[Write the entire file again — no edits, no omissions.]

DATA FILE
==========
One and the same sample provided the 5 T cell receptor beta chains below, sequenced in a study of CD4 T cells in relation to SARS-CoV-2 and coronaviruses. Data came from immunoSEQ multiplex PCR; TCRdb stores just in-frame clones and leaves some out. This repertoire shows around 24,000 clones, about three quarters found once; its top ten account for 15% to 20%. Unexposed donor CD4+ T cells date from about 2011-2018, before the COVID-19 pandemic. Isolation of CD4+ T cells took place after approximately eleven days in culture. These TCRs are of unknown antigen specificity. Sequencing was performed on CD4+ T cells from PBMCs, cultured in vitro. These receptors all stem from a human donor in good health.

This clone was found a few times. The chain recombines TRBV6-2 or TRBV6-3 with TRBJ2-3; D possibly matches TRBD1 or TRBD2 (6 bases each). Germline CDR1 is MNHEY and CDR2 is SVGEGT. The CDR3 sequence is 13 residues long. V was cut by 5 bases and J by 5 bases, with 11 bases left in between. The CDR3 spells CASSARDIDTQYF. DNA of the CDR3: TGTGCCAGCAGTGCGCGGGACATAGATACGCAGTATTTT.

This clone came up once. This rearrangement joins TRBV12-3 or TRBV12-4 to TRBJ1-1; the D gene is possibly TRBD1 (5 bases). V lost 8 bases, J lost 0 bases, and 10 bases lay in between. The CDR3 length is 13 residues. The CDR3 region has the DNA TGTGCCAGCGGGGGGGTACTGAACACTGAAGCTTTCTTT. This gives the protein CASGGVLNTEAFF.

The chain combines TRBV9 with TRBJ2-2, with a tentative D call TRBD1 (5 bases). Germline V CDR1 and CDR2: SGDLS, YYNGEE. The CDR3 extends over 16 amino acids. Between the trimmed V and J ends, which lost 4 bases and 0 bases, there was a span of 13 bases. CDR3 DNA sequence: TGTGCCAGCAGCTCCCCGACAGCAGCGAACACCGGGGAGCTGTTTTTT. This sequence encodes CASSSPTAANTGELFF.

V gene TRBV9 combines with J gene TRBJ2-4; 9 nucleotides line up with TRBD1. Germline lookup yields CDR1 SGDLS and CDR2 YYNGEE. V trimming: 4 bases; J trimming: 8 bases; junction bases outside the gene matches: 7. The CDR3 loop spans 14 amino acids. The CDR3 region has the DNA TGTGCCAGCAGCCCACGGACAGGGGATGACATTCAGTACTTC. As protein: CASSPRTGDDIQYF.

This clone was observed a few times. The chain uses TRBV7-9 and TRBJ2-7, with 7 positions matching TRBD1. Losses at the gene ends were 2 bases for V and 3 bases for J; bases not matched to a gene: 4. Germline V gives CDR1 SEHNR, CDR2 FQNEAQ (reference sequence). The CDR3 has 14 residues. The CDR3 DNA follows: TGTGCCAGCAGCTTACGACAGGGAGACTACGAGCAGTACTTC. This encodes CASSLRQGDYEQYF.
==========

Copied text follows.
One and the same sample provided the 5 T cell receptor beta chains below, sequenced in a study of CD4 T cells in relation to SARS-CoV-2 and coronaviruses. Data came from immunoSEQ multiplex PCR; TCRdb stores just in-frame clones and leaves some out. This repertoire shows around 24,000 clones, about three quarters found once; its top ten account for 15% to 20%. Unexposed donor CD4+ T cells date from about 2011-2018, before the COVID-19 pandemic. Isolation of CD4+ T cells took place after approximately eleven days in culture. These TCRs are of unknown antigen specificity. Sequencing was performed on CD4+ T cells from PBMCs, cultured in vitro. These receptors all stem from a human donor in good health.

This clone was found a few times. The chain recombines TRBV6-2 or TRBV6-3 with TRBJ2-3; D possibly matches TRBD1 or TRBD2 (6 bases each). Germline CDR1 is MNHEY and CDR2 is SVGEGT. The CDR3 sequence is 13 residues long. V was cut by 5 bases and J by 5 bases, with 11 bases left in between. The CDR3 spells CASSARDIDTQYF. DNA of the CDR3: TGTGCCAGCAGTGCGCGGGACATAGATACGCAGTATTTT.

This clone came up once. This rearrangement joins TRBV12-3 or TRBV12-4 to TRBJ1-1; the D gene is possibly TRBD1 (5 bases). V lost 8 bases, J lost 0 bases, and 10 bases lay in between. The CDR3 length is 13 residues. The CDR3 region has the DNA TGTGCCAGCGGGGGGGTACTGAACACTGAAGCTTTCTTT. This gives the protein CASGGVLNTEAFF.

The chain combines TRBV9 with TRBJ2-2, with a tentative D call TRBD1 (5 bases). Germline V CDR1 and CDR2: SGDLS, YYNGEE. The CDR3 extends over 16 amino acids. Between the trimmed V and J ends, which lost 4 bases and 0 bases, there was a span of 13 bases. CDR3 DNA sequence: TGTGCCAGCAGCTCCCCGACAGCAGCGAACACCGGGGAGCTGTTTTTT. This sequence encodes CASSSPTAANTGELFF.

V gene TRBV9 combines with J gene TRBJ2-4; 9 nucleotides line up with TRBD1. Germline lookup yields CDR1 SGDLS and CDR2 YYNGEE. V trimming: 4 bases; J trimming: 8 bases; junction bases outside the gene matches: 7. The CDR3 loop spans 14 amino acids. The CDR3 region has the DNA TGTGCCAGCAGCCCACGGACAGGGGATGACATTCAGTACTTC. As protein: CASSPRTGDDIQYF.

This clone was observed a few times. The chain uses TRBV7-9 and TRBJ2-7, with 7 positions matching TRBD1. Losses at the gene ends were 2 bases for V and 3 bases for J; bases not matched to a gene: 4. Germline V gives CDR1 SEHNR, CDR2 FQNEAQ (reference sequence). The CDR3 has 14 residues. The CDR3 DNA follows: TGTGCCAGCAGCTTACGACAGGGAGACTACGAGCAGTACTTC. This encodes CASSLRQGDYEQYF.